Professor Henry Barnes decides he's lived long enough and contemplates suicide. His attitude is changed by Peggy Taylor, a chipper young mother-to-be who charms him into renting out his ... See full summary »
Professor Henry Barnes decides he's lived long enough and contemplates suicide. His attitude is changed by Peggy Taylor, a chipper young mother-to-be who charms him into renting out his attic as an apartment for her and her husband Jason, a former GI struggling to finish college. Written by
Daniel Bubbeo <firstname.lastname@example.org>
"Screen Director's Playhouse" broadcast a 30 minute radio adaptation of the movie on September 2, 1949 with Jeanne Crain reprising her film role. See more »
You were in the Navy, weren't you, Taylor?
[Professor Collins is a college professor who Taylor thinks is too tough on the GIs returning to school after serving in World War Two]
What kind of duty?
I was on the Vincennes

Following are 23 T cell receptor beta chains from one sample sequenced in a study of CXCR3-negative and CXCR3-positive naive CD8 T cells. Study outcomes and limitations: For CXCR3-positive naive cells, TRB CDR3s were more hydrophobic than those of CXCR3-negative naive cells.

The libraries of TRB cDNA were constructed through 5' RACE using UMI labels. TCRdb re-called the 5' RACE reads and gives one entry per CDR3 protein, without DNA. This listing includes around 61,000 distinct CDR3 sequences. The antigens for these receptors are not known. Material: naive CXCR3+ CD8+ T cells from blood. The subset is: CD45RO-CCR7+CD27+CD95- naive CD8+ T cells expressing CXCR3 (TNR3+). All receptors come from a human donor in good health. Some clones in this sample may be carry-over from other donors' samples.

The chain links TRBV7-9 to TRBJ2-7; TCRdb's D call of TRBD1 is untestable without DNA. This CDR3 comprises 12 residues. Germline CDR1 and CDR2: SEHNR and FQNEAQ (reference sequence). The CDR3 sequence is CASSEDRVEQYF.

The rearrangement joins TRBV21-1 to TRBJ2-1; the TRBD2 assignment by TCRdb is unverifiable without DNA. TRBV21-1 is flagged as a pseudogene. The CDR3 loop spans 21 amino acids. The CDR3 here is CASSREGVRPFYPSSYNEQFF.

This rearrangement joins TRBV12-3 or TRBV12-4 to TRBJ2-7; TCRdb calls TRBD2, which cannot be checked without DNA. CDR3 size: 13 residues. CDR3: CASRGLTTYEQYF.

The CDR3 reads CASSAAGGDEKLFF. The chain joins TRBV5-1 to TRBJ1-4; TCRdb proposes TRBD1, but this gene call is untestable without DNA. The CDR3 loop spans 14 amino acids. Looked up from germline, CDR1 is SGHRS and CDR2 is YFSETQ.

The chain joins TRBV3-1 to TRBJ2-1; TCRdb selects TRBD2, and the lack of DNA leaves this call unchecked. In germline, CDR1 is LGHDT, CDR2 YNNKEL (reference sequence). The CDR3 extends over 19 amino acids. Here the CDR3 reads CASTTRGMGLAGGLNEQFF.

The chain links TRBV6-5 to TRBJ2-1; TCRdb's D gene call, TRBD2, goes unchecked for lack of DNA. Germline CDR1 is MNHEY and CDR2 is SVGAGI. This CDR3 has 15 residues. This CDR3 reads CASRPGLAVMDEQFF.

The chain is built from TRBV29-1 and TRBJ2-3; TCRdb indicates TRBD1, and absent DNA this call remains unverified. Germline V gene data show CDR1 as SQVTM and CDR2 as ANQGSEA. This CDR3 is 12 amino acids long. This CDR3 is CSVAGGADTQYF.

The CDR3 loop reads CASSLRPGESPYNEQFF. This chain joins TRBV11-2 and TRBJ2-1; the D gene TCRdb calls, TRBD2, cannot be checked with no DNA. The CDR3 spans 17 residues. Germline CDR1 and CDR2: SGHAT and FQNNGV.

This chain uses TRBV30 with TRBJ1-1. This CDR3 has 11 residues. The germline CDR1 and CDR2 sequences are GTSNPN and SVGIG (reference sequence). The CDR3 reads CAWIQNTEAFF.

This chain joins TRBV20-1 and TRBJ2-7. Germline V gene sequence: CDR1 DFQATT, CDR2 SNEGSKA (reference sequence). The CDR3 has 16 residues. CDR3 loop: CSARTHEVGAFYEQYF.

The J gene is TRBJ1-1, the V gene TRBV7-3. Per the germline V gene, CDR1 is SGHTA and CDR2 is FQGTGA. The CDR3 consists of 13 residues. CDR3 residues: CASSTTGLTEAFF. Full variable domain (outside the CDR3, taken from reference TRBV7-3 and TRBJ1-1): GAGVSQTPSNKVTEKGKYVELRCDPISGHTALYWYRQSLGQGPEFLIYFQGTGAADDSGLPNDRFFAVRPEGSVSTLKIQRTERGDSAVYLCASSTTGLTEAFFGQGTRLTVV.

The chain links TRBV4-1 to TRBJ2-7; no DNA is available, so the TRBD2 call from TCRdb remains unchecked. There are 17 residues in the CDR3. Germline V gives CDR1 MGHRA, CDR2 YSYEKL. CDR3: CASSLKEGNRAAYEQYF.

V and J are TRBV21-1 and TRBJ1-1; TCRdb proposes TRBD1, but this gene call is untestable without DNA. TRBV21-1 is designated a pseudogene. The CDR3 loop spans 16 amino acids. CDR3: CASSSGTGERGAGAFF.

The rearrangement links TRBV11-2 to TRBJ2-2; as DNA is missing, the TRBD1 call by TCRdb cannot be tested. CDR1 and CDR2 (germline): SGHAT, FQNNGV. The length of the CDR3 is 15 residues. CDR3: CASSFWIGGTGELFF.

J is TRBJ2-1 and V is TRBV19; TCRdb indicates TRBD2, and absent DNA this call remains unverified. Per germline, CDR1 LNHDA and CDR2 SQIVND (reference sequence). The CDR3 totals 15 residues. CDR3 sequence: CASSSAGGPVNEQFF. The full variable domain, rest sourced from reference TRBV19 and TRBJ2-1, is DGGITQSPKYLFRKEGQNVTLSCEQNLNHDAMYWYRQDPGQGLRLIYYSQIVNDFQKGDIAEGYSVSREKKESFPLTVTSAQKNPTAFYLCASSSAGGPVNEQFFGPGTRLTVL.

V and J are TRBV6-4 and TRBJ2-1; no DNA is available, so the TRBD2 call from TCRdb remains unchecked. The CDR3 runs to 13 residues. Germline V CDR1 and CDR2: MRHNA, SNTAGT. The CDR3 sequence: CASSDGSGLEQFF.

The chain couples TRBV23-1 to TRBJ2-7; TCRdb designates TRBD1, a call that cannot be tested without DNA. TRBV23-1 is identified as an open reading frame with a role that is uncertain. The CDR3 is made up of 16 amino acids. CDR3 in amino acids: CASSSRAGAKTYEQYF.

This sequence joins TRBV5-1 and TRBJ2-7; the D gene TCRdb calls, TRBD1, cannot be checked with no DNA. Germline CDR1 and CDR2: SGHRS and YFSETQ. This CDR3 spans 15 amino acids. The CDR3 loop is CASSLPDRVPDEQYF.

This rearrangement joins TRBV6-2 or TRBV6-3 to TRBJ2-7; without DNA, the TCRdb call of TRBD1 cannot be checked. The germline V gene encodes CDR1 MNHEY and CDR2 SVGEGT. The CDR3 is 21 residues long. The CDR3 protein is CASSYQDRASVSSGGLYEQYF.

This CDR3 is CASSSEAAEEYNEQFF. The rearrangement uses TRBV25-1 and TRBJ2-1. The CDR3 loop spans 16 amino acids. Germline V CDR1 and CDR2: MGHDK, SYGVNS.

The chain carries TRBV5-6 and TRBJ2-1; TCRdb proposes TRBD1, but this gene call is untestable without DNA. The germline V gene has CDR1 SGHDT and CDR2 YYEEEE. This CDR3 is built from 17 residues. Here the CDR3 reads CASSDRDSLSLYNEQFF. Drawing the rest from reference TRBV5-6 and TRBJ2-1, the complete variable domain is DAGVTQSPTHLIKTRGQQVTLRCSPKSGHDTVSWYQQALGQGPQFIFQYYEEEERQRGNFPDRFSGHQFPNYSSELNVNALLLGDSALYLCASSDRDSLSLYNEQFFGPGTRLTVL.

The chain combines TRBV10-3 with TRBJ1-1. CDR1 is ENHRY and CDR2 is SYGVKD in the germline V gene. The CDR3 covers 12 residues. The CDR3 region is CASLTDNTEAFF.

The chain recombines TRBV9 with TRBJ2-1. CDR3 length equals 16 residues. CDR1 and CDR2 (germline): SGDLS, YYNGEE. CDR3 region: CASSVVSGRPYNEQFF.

[a U.S. Navy Cruiser sunk at the Battle of Savo Island]
till she went down and then a little later...
That's a little tough. I was on the Wasp.
[an American aircraft carrier sunk by Japanese submarines]
I-I heard that wasn't exactly a picnic, ...
[...] See more »
GIs go to college, and the professor gets a family
Wonderful movie set in the post-World War II period. Prof. Henry Barnes (Edmund Gwenn) is a widowed professor living in a large faculty house, and wishing death would end his lonely existence. Peggy is the bride of a WWII veteran, one of many attending college under the GI Bill. Post-war housing is at a premium,, especially for struggling Vets, but someone remembers that Prof. Barnes had an extra room, and sends Peggy to see if she can rent it. The Prof. Barnes' protests are overwhelmed by Peggy's determination to make a real home for her husband, and soon the professor has a family of sorts. Great period piece, with many warm characters. Strong performances by Gwenn and Crain. Also serves as an excellent illustration of "The Greatest Generation" right after they came home and began settling back into society.
Another wonderful movie that should have been made into a video and DVD long ago.
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